GREAT BAY – St. Maarten’s economy contracted by 1.5 percent in 2011, and inflation doubled to 4.6 percent, central bank President Dr. Emsley Tromp said in an address to parliament’s Central committee yesterday afternoon on the Central Bank’s 2011 annual report. In his report, Tromp notes that the higher inflation is due to higher international food and oil prices and to the increase in the turnover tax.
The economic downturn was reflected in decreased activities in the hotel and restaurant sector, in wholesale, retail and in stay over tourism. The latter category declined due to a decrease in timeshare capacity and in the number of incoming flights. Cruise tourism saw the numbers go up, but not as strongly as in 2010 and not in a way to mitigate the decreases in stay over.
The airport handled fewer passengers last year, and airport-related activities also declined. In the utilities sector electricity production decreased while water production increased. The financial services sector performed weakly, due to a decrease in the net income of local banks.
There was also a sliver of good news: the 2011 budget showed a 1.1 million guilders surplus, mainly due to the higher tariff for turnover tax. Revenue from wage taxes, transfer taxes and fuel excise also increased, while profit tax revenue declined.
The balance of payment of the monetary union (St. Maarten and Curacao) registered a deficit; net international reserves declined for the first time in eleven years. The average import-coverage decreased from 4 months to 3.7 months, still above the Central Bank’s target of 3 months.
The current account deficit increased last year, due to the end of the debt relief program.
Dr. Tromp was somber about the performance of Curacao and St. Maarten, close to two years after the countries became autonomous.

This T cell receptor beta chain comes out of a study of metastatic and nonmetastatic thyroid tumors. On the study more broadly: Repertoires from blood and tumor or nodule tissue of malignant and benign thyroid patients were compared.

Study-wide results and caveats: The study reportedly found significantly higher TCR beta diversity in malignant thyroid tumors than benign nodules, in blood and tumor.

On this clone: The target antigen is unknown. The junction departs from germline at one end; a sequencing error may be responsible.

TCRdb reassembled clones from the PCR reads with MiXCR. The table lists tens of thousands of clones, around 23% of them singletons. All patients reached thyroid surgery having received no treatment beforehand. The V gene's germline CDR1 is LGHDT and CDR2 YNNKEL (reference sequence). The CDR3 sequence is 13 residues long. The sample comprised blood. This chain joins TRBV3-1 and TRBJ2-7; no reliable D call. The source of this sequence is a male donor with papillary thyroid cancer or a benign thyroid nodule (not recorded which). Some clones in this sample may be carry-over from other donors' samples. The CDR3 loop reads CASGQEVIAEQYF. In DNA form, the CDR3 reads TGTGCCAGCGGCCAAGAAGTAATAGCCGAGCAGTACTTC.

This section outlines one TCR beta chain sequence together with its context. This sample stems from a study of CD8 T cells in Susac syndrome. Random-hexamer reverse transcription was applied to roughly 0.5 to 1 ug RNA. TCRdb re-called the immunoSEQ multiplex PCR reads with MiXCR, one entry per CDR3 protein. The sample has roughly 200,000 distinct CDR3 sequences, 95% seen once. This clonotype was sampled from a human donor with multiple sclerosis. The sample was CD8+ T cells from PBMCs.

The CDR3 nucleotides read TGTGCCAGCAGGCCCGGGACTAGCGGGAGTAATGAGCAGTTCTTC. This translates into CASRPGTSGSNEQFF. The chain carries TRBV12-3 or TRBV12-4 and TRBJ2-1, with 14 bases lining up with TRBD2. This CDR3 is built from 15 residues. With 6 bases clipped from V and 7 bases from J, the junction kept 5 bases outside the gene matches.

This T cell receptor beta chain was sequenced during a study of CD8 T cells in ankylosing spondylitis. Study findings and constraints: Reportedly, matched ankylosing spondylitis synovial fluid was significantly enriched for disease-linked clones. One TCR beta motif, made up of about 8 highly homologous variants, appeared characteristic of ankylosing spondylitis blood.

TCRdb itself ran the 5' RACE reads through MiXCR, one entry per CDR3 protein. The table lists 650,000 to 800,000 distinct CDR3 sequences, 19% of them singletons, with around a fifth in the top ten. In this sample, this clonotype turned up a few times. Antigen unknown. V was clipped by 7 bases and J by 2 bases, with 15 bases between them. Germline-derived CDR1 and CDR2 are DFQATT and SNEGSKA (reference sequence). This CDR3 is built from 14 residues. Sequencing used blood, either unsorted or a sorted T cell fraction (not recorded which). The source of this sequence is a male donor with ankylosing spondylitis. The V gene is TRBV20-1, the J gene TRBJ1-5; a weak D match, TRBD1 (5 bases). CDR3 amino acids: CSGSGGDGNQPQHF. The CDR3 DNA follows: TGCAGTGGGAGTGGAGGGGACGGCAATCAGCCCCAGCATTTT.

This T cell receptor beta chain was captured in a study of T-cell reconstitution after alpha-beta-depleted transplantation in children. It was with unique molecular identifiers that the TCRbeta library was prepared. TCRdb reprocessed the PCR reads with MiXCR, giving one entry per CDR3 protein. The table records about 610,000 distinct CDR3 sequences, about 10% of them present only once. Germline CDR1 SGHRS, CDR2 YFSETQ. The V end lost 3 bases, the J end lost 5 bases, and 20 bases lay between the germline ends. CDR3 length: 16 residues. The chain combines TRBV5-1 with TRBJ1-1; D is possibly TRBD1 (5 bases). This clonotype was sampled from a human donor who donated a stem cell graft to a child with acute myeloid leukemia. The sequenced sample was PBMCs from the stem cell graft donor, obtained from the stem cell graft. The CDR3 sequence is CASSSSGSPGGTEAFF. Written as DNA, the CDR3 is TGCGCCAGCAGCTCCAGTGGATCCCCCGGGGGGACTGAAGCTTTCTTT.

“After hardly two years and one completed budget cycle it appears that Curacao’s budget is not balanced, contrary to the projected surplus. This situation will probably continue if the weaknesses keep strengthening each other mutually. The availability of timely and reliable government data is not only essential for policy making but also for the investment climate. Unfortunately there now appears to be a big gap between the projections in the approved budget and the realization. This difference indicates a failing financial management system.”
Dr. Tromp said that Curacao needs to take measures as soon as possible to prevent that the government has to take unexpected compensating measures on a regular basis. This would create uncertainty and hamper economic growth. There is not a lot of space for higher taxes given the relatively high tax burden of 26 percent of gross domestic product.
The situation in St. Maarten is different. The tax burden is 23 percent of gross domestic product. But to broaden its income basis, St. Maarten needs to improve tax collection.
“A balanced budget can be maintained by improving the government’s cost efficiency,” he added.
The debt relief program gave the two countries a healthy financial starting position, but it was not the solution for the many social-economic problems. The ageing population causes higher costs for healthcare and old age pensions, especially in Curacao.